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I wrote a piece along very similar lines weeks ago, only this writer has said it much better.

In terms of the Supreme Court, we have witnessed a fascinating playing out over the past two centuries. In many respects the heightened prestige of the court and, even more significant and troubling, our increasing reliance on it, speaks volumes about the breakdown of American federalism. In many notable respects the court has come to redress the ineffiencies of the legislative branch, which the Founders envisioned as serving as the principal, if not sole, source of domestic policy making.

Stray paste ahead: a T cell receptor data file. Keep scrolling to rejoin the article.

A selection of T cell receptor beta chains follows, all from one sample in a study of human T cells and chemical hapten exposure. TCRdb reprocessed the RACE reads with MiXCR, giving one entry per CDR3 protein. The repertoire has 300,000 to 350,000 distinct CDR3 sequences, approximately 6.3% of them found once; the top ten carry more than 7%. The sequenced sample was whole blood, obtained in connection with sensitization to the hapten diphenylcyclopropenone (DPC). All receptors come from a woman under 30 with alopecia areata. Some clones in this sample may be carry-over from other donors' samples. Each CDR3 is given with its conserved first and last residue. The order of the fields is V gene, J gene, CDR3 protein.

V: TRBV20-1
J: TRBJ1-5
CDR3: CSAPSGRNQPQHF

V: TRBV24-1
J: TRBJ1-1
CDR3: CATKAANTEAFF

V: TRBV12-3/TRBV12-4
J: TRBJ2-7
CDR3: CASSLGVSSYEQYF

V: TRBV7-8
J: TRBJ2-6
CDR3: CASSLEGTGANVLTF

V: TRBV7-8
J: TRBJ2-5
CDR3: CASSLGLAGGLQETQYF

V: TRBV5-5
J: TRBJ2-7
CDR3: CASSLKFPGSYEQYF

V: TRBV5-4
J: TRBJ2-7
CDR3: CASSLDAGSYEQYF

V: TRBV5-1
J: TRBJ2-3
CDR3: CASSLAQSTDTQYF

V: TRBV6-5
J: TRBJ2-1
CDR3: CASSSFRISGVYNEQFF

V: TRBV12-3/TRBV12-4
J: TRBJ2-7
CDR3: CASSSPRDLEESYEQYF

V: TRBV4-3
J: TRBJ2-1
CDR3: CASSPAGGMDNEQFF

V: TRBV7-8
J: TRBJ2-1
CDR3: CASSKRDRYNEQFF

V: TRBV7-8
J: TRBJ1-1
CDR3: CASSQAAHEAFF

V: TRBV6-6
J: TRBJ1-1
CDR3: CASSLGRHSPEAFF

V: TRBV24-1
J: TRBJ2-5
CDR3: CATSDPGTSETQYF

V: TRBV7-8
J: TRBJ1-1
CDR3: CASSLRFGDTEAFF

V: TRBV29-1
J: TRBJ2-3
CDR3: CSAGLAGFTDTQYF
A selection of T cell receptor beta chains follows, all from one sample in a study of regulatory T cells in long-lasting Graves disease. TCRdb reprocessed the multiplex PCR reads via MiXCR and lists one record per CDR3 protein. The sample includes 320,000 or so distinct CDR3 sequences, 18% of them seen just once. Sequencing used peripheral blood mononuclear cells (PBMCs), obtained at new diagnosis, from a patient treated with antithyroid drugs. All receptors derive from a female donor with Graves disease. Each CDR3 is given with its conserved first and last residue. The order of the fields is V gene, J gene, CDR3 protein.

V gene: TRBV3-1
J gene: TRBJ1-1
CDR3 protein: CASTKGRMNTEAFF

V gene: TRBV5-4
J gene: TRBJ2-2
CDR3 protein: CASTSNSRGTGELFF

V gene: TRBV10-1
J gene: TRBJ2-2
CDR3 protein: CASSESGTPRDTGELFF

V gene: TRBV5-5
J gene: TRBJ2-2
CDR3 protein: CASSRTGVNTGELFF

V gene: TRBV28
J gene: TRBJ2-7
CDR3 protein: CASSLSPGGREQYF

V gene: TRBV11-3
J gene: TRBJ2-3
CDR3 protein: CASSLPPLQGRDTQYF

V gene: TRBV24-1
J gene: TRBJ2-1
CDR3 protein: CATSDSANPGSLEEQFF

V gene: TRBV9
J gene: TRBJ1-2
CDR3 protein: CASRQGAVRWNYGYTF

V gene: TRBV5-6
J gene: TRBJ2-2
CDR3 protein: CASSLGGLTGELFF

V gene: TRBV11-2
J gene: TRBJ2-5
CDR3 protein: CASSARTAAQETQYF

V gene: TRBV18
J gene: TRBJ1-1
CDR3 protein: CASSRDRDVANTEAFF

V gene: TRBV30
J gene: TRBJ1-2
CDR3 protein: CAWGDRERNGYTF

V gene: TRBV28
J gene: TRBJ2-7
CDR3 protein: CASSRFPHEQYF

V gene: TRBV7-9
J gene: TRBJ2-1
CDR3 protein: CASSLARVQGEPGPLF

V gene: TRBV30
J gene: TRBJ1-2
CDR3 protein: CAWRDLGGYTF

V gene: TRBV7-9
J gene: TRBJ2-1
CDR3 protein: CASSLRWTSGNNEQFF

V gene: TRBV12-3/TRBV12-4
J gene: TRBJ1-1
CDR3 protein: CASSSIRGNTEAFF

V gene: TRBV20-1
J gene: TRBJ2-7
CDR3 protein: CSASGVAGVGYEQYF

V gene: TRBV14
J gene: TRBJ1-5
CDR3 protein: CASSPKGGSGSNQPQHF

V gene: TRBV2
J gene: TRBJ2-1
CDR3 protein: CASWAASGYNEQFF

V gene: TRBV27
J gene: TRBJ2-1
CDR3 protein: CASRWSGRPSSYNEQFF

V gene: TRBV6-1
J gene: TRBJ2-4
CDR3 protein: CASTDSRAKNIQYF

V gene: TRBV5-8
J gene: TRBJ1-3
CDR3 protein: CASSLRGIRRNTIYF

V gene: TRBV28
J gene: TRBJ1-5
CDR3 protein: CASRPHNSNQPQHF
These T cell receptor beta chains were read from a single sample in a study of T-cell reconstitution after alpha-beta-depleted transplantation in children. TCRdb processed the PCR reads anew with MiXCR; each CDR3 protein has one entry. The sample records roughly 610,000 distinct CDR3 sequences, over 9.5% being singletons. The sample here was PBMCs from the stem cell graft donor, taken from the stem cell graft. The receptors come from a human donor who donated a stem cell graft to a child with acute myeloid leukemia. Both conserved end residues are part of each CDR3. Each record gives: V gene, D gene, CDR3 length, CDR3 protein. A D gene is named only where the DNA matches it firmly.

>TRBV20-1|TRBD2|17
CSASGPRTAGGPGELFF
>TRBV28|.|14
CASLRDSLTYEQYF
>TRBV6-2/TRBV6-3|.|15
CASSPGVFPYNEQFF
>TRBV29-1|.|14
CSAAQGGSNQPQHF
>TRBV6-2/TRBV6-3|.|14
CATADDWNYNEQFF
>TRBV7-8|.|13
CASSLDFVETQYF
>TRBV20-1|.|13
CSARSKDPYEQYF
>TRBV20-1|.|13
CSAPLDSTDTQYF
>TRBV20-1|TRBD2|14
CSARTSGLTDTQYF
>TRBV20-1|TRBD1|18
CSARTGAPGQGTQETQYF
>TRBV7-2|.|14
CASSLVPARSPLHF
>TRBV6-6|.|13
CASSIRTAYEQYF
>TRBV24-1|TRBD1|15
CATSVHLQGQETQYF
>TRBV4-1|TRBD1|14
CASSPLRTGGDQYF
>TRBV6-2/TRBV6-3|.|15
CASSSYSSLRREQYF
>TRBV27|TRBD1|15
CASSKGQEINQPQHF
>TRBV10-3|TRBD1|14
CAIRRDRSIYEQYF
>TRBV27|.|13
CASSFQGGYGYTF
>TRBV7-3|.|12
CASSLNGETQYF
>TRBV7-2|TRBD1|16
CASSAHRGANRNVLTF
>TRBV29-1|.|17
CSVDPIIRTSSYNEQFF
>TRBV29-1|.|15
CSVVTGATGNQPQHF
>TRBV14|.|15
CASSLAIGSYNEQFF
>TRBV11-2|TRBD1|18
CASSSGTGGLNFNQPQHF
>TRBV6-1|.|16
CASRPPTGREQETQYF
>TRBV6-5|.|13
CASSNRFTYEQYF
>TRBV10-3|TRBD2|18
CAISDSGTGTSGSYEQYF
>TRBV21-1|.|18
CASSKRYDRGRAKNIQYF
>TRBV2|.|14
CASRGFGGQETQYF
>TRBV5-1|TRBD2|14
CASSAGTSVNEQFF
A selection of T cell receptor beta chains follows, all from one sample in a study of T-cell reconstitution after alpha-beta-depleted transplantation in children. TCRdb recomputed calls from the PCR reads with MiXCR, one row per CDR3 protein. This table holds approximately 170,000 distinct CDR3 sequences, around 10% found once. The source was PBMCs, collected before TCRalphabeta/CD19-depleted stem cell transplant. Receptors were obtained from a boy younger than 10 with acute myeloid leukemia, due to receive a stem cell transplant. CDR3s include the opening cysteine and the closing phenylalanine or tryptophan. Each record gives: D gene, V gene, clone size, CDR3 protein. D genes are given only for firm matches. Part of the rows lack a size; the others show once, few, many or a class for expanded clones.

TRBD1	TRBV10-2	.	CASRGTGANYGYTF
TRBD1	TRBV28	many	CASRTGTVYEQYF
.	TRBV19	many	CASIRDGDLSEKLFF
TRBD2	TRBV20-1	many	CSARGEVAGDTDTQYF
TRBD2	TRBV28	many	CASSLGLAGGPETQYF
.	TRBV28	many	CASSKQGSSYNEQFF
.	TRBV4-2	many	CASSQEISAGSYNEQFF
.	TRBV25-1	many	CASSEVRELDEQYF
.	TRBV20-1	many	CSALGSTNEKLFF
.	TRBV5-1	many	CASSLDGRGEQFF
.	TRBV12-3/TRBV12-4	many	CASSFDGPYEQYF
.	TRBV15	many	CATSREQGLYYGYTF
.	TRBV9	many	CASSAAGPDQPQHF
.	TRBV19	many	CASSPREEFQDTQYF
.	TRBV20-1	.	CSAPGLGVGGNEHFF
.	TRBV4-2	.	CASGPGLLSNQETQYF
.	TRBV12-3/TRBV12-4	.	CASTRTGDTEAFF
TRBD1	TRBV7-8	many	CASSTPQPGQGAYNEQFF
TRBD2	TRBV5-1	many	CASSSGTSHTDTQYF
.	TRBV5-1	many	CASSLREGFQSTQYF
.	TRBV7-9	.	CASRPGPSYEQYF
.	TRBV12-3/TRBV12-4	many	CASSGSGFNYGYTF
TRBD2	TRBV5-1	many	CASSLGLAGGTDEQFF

However, the legislature simply is ill-equipped to serve a federal system this vastly extended and, frankly, unwieldy and increasingly inefficient. Yet, as this columnist stresses, political and cultural divisions in this federal union are now so acute that the Supreme Court has to be extremely judicious about the issues it adjudicates, lest it destroys its remaining reservoirs of legitimacy.

The consequence has been increasing judicial branch impasse. And this raises the question: What element of federal power is capable of resolving what ultimately could prove to be an existential black swan crisis, one that even may involve the viability of the Federal Union?